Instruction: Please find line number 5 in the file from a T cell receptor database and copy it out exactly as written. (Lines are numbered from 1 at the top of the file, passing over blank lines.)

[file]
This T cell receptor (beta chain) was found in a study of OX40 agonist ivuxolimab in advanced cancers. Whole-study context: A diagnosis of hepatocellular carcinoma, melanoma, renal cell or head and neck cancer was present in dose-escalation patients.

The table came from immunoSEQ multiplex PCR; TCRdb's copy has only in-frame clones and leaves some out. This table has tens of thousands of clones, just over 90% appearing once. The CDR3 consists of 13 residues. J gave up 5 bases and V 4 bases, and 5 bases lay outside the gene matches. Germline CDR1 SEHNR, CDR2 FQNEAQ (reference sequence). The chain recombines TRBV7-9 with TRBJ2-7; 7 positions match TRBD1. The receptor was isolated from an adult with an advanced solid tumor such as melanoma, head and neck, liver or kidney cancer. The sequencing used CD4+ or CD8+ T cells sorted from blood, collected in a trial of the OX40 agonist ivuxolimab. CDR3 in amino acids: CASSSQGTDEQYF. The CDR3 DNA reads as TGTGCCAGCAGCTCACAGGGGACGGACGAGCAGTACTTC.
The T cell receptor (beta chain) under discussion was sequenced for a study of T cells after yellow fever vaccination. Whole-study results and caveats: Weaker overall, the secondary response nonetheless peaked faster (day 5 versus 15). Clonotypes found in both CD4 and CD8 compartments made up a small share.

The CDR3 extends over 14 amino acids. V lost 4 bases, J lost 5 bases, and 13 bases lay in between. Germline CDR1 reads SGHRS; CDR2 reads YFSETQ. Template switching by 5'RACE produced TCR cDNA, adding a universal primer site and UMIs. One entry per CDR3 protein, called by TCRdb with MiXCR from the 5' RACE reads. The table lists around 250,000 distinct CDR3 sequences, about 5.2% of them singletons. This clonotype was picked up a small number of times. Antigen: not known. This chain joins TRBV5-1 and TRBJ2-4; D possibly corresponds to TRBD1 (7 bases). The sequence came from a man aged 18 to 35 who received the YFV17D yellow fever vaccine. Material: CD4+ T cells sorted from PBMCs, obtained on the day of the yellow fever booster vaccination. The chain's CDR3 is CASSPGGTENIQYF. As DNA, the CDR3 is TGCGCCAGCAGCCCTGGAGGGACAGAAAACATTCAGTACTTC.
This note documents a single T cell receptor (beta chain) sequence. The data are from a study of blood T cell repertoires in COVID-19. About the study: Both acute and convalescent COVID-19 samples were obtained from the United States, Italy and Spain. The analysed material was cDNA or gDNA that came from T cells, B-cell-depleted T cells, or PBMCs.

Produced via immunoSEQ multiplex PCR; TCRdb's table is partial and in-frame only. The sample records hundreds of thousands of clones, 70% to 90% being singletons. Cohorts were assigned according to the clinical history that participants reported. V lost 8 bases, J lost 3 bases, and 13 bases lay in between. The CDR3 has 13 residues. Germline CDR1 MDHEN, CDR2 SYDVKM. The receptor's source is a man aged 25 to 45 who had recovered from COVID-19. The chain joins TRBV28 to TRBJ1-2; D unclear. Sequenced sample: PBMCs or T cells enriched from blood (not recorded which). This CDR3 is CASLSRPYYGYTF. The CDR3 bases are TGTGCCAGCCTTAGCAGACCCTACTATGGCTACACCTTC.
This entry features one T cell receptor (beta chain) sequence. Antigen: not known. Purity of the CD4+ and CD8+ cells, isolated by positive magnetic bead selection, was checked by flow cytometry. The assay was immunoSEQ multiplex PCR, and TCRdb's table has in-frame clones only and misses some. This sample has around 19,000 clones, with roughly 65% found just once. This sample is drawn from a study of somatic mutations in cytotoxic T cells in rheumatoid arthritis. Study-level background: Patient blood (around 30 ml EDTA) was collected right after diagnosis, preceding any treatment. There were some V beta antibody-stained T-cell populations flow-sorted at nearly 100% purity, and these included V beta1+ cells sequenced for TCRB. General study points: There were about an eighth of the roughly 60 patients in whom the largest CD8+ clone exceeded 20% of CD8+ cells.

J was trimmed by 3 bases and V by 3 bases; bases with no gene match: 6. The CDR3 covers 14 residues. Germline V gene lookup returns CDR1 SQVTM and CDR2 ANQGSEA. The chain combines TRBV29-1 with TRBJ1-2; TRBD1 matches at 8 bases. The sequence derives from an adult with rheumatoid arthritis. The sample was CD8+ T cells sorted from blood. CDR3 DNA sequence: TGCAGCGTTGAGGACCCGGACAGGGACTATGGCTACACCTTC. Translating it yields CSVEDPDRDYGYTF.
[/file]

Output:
This note documents a single T cell receptor (beta chain) sequence. The data are from a study of blood T cell repertoires in COVID-19. About the study: Both acute and convalescent COVID-19 samples were obtained from the United States, Italy and Spain. The analysed material was cDNA or gDNA that came from T cells, B-cell-depleted T cells, or PBMCs.